Does the OPC really need a massive increase in funding?

In a recent letter to the Standing Committee on Access to Information, Privacy and Ethics, Daniel Therrien, the Privacy Commissioner of Canada, suggested that a 90% increase in funding for the Office of the Privacy Commissioner (OPC) was required to have a “true impact in protecting Canadians’ privacy rights”.

OPC receives $25 million already

The OPC’s current funding is approximately $25 million per year. The Commissioner considered a $23 million increase to be “realistic”. However, the Commissioner added that it had only sought a more “modest” $8 million increase, which represented a 30% increase to permanent funding. The Commissioner cited “rapidly evolving privacy threats” for the budgetary increases and noted that a 90% increase in funding would be in-line with increases to the UK Information Commissioner’s Office.

What a 90% increase buys

The Commissioner argues that a 30% increase would allow for a “limited number of proactive promotion and compliance activities”. The backlog of existing complaints would be “reduced” but not eliminated.

However, with a 90% increase, the Commissioner says that the OPC could provide more advisory services to businesses than it does at present. The increase in funding would also be used to engage in “targeted advertising to bring individuals to our site when they are about to make a decision on whether to disclose their personal information.” Backlogs could be reduced and more proactive activities could be undertaken.

Is a 90% increase necessary?

One of the justifications for a 90% increase is the desire to provide more advisory services. However, the OPC has not demonstrated that it has explored available options to work with stakeholders when developing guidance. The Personal Information Protection and Electronic Documents Act (PIPEDA) was borne out of a voluntary industry code. Quite literally, the main substantive protections in PIPEDA are in Schedule 1 to the legislation, which was that industry code. Arguably, PIPEDA has stood the test of time precisely because the provisions of Schedule 1 were developed by industry stakeholders with an understanding of the operational impacts of the provisions they were drafting.

The OPC could take a lesson from that success. The OPC could increase the use of working groups of stakeholders to draft guidance on important topics. This shared responsibility model would have the benefit of developing industry and consumer group buy-in.  It would also shift the expense of developing that advisory guidance to stakeholders. It would be more likely to produce guidance that is relevant and attuned to operational realities.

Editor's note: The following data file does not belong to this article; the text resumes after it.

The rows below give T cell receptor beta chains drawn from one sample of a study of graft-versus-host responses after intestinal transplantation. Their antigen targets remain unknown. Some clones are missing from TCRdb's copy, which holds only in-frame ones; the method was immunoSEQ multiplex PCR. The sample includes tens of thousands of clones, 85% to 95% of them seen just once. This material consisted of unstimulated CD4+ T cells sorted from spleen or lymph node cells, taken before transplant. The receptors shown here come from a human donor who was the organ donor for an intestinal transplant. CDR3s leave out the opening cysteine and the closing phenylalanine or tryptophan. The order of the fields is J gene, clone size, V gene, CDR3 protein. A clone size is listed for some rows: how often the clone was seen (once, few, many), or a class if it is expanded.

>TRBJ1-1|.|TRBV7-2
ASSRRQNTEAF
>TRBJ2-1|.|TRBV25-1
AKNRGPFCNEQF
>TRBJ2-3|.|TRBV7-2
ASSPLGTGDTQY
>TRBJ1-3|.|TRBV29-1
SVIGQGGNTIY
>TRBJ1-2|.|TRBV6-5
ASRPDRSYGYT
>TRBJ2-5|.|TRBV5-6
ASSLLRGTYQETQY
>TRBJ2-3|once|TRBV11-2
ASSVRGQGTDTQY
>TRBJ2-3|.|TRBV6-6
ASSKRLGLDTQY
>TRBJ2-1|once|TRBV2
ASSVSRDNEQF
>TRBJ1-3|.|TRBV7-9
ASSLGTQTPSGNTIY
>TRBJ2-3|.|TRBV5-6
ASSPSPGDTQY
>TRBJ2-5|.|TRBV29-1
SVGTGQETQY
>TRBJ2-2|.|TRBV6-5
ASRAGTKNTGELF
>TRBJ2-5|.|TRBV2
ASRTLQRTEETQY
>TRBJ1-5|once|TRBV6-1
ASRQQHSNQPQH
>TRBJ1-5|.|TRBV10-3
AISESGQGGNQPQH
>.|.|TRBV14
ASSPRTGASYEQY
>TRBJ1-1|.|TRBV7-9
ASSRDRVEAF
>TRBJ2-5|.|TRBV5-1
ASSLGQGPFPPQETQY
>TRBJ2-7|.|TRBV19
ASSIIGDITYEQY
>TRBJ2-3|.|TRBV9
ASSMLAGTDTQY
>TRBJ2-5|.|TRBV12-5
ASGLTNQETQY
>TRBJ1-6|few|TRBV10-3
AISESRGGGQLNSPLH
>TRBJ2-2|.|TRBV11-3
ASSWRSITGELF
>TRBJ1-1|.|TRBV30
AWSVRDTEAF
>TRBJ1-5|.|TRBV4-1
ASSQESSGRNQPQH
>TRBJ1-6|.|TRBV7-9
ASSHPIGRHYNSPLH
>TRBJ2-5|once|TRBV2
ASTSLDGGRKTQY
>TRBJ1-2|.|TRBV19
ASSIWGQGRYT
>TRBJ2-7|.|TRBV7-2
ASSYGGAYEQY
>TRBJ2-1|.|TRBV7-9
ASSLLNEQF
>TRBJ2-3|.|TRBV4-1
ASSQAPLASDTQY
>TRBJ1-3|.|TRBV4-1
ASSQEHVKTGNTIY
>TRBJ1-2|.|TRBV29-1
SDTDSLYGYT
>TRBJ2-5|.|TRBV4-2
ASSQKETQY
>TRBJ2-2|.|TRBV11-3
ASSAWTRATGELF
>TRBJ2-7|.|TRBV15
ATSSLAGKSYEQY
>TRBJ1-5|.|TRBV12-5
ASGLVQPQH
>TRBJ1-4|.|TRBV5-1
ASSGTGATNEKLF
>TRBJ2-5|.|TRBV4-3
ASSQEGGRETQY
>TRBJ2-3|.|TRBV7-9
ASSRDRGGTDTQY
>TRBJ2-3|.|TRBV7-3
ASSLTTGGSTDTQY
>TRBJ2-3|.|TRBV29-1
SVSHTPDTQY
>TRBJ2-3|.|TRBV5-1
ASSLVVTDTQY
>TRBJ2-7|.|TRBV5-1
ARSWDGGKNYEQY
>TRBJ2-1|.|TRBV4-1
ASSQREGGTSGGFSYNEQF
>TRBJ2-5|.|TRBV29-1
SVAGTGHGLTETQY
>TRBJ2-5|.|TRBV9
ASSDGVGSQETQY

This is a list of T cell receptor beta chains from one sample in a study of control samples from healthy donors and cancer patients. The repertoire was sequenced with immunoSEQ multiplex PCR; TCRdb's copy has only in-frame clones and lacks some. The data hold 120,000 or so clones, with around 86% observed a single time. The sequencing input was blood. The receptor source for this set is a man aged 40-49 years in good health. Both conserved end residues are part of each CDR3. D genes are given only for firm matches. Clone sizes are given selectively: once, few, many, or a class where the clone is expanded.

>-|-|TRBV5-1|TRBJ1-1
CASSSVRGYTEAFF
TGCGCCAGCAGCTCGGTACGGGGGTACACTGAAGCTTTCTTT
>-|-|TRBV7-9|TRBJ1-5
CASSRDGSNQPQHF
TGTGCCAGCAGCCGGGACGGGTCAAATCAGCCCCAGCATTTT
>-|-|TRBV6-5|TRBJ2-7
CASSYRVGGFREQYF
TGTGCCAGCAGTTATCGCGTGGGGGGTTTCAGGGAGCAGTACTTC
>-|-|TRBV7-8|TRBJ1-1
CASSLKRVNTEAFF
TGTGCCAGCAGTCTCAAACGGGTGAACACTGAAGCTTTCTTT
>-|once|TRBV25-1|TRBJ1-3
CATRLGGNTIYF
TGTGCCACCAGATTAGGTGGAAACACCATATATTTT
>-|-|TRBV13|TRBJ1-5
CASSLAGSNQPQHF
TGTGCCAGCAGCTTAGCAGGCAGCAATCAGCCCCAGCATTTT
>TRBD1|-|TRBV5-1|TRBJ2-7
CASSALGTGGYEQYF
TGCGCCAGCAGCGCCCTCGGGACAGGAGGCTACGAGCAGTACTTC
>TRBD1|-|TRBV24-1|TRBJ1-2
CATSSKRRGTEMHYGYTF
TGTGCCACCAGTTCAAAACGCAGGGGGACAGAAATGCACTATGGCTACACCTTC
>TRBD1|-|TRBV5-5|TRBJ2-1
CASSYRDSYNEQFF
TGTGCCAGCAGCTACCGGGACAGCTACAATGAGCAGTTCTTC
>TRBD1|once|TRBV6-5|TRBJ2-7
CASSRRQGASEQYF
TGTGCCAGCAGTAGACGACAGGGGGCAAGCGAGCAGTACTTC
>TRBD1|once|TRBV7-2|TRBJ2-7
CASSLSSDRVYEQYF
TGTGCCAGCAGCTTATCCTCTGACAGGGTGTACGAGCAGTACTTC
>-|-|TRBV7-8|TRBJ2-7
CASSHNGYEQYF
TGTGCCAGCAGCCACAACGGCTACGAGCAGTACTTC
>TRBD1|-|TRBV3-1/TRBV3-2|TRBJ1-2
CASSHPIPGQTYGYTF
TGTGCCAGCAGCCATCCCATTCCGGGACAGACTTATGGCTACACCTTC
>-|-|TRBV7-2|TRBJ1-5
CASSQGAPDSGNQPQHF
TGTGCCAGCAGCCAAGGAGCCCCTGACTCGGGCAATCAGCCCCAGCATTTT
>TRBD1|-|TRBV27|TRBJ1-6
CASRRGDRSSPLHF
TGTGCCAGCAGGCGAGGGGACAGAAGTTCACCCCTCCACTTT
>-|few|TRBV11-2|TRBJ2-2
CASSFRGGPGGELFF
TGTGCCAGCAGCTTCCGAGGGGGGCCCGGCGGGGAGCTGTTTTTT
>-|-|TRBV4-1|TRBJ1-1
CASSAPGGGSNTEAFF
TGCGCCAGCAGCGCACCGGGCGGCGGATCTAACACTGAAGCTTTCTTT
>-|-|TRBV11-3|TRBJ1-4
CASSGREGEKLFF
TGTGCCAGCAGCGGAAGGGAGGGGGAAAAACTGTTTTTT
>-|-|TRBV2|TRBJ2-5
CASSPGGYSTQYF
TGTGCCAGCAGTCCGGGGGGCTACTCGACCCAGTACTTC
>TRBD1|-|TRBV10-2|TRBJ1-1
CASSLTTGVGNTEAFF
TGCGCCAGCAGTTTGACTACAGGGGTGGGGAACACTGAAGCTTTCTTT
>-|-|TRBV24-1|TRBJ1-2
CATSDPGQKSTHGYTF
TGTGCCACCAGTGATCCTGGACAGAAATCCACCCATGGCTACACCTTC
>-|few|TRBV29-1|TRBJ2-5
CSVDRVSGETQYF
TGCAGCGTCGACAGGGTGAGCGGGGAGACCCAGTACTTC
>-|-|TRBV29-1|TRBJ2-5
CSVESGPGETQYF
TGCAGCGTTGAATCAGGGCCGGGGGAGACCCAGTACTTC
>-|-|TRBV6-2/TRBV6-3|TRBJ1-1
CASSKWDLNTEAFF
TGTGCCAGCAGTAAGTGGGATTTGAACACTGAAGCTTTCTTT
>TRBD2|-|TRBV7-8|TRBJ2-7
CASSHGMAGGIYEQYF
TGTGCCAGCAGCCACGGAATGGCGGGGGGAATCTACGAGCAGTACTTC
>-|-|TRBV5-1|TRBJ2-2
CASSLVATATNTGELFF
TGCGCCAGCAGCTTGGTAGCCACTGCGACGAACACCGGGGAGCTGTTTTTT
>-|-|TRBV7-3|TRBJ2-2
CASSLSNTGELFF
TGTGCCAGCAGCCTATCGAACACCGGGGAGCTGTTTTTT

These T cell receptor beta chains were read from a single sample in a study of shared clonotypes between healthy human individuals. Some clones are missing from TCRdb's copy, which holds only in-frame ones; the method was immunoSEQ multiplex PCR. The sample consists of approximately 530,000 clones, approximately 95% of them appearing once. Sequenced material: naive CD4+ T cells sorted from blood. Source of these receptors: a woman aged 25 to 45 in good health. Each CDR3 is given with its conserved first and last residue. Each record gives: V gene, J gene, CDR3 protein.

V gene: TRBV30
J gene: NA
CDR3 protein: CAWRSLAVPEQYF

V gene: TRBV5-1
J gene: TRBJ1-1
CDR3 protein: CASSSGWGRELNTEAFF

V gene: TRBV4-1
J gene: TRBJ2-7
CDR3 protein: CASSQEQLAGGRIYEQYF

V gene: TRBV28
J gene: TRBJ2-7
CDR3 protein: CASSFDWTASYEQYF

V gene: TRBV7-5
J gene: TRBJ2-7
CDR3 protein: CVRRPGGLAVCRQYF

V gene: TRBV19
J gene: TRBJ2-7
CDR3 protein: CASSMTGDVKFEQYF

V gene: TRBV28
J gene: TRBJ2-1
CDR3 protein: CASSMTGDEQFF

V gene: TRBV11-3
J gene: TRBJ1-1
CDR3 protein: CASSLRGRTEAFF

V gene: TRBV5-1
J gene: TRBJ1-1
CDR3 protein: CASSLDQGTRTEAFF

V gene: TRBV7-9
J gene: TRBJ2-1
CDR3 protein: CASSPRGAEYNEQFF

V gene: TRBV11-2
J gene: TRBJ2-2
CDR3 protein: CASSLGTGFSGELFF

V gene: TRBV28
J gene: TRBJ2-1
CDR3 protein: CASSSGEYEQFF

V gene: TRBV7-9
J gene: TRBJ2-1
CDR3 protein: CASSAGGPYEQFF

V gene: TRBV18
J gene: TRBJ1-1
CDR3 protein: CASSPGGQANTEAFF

The OPC also wants money for advertising. In particular, the OPC wants to “use contextual advertising to bring individuals to [the OPC’s] site when they are about to make a decision on whether to disclose their personal information”. There is a certain irony in the OPC wanting to engage in targeted online advertising of individuals when the OPC has been so hostile to the interest-based advertising industry.

The fact that the OPC feels the need to engage in this type of advertising is an indictment of its resistance to developing model privacy notices. The OPC missed an opportunity during the consultations on consent to modernize and standardize how disclosures are made.

The OPC could have identified types and uses of data that a reasonable person would expect when engaging in online activities. Disclosures regarding these uses could have been done in a short-form manner and only those uses falling outside of these categories would need to be highlighted.

In exchange for using the short-form disclosure, the organization could have been required to link back to educational material at the OPC website. While large, international organizations may not have adopted this approach due to potential operational complexities, this would have solved a problem for numerous small and medium-sized enterprises.

No, the OPC does not need a 90% increase in funding. It needs to work more creatively with industry.

Check out Commissioner Therrien’s letter here.

Canada and the Right to be Forgotten

It may be surprising that, until this past Friday, there was considerable doubt about whether Canada’s federal private sector privacy law to online search engines. The Office of the Privacy Commissioner of Canada (OPC) had previously skirted deciding this issue.

This changed with the release of the draft OPC Position on Online Reputation. The OPC decided not only that online search engines (such as Google search, Bing and others) are subject to the Personal Information Protection and Electronic Documents Act (PIPEDA), but also that search engines may be required to “de-index” search results about an individual in some cases. In other words, the OPC has introduced a limited type of “right to be forgotten” in Canada.

It will be interesting to watch whether search engines accede to the OPC’s interpretation of PIPEDA. Certainly, we should expect to see some vigorous debate before the OPC finalizes its Guidelines. After that, perhaps the OPC will need to find a case and take it to court. The OPC’s “position” does not have the force of law. And, until the OPC completes an investigation, the OPC cannot take a search engine to court for a ruling.

Are search engines engaged in a “commercial activity”?

Search engines form an indispensable tool through which most individuals navigate the world wide web. However, in order for a search engine to be subject to PIPEDA, it must be performing a commercial activity and not be engaged in journalism or a literary activity. read-reading-book-reader-159623.jpeg

The OPC concluded that the search engine is not performing a “journalistic” or “literary” function. A search engine operator indexes content, applies proprietary algorithms to that content, and then displays results based on relevance, as predicted by those algorithms. The relevance of the search results are to some extent customized depending on the user and the user’ location. The OPC concluded that in many cases the search engines display advertising along with the search results and that this sale of advertising is “inextricably linked” to the search function. In this way, the OPC concluded that search engines are engaged in a commercial activity.